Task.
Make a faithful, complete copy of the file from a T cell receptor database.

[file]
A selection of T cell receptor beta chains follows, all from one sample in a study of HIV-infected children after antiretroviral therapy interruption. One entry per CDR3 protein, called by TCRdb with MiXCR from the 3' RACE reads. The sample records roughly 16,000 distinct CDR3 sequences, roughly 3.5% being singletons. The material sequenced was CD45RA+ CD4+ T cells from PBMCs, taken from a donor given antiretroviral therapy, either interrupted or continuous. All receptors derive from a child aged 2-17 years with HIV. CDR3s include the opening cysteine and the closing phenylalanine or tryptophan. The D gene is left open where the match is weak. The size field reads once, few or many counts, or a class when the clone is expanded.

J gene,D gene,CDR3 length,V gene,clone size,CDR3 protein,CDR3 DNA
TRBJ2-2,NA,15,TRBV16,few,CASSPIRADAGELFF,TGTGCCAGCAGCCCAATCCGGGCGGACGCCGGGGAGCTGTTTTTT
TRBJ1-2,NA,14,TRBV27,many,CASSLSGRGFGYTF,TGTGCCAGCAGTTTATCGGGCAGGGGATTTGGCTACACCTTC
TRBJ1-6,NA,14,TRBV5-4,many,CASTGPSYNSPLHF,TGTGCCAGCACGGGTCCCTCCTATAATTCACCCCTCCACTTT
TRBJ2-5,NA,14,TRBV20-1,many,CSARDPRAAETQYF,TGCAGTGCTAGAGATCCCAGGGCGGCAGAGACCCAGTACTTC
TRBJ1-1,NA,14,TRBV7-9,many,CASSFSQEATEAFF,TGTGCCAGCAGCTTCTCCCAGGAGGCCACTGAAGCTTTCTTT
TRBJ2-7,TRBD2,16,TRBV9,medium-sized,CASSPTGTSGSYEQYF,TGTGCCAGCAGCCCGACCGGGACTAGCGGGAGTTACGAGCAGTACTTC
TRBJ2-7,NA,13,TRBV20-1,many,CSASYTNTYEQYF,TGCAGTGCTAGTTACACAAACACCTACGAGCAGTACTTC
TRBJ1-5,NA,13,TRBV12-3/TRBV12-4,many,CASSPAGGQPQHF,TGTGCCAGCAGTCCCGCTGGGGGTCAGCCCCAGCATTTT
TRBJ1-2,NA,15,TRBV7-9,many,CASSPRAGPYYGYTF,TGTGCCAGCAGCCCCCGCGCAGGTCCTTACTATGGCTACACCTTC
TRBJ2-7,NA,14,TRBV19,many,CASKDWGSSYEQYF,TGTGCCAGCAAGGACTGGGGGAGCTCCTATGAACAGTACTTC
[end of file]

A selection of T cell receptor beta chains follows, all from one sample in a study of HIV-infected children after antiretroviral therapy interruption. One entry per CDR3 protein, called by TCRdb with MiXCR from the 3' RACE reads. The sample records roughly 16,000 distinct CDR3 sequences, roughly 3.5% being singletons. The material sequenced was CD45RA+ CD4+ T cells from PBMCs, taken from a donor given antiretroviral therapy, either interrupted or continuous. All receptors derive from a child aged 2-17 years with HIV. CDR3s include the opening cysteine and the closing phenylalanine or tryptophan. The D gene is left open where the match is weak. The size field reads once, few or many counts, or a class when the clone is expanded.

J gene,D gene,CDR3 length,V gene,clone size,CDR3 protein,CDR3 DNA
TRBJ2-2,NA,15,TRBV16,few,CASSPIRADAGELFF,TGTGCCAGCAGCCCAATCCGGGCGGACGCCGGGGAGCTGTTTTTT
TRBJ1-2,NA,14,TRBV27,many,CASSLSGRGFGYTF,TGTGCCAGCAGTTTATCGGGCAGGGGATTTGGCTACACCTTC
TRBJ1-6,NA,14,TRBV5-4,many,CASTGPSYNSPLHF,TGTGCCAGCACGGGTCCCTCCTATAATTCACCCCTCCACTTT
TRBJ2-5,NA,14,TRBV20-1,many,CSARDPRAAETQYF,TGCAGTGCTAGAGATCCCAGGGCGGCAGAGACCCAGTACTTC
TRBJ1-1,NA,14,TRBV7-9,many,CASSFSQEATEAFF,TGTGCCAGCAGCTTCTCCCAGGAGGCCACTGAAGCTTTCTTT
TRBJ2-7,TRBD2,16,TRBV9,medium-sized,CASSPTGTSGSYEQYF,TGTGCCAGCAGCCCGACCGGGACTAGCGGGAGTTACGAGCAGTACTTC
TRBJ2-7,NA,13,TRBV20-1,many,CSASYTNTYEQYF,TGCAGTGCTAGTTACACAAACACCTACGAGCAGTACTTC
TRBJ1-5,NA,13,TRBV12-3/TRBV12-4,many,CASSPAGGQPQHF,TGTGCCAGCAGTCCCGCTGGGGGTCAGCCCCAGCATTTT
TRBJ1-2,NA,15,TRBV7-9,many,CASSPRAGPYYGYTF,TGTGCCAGCAGCCCCCGCGCAGGTCCTTACTATGGCTACACCTTC
TRBJ2-7,NA,14,TRBV19,many,CASKDWGSSYEQYF,TGTGCCAGCAAGGACTGGGGGAGCTCCTATGAACAGTACTTC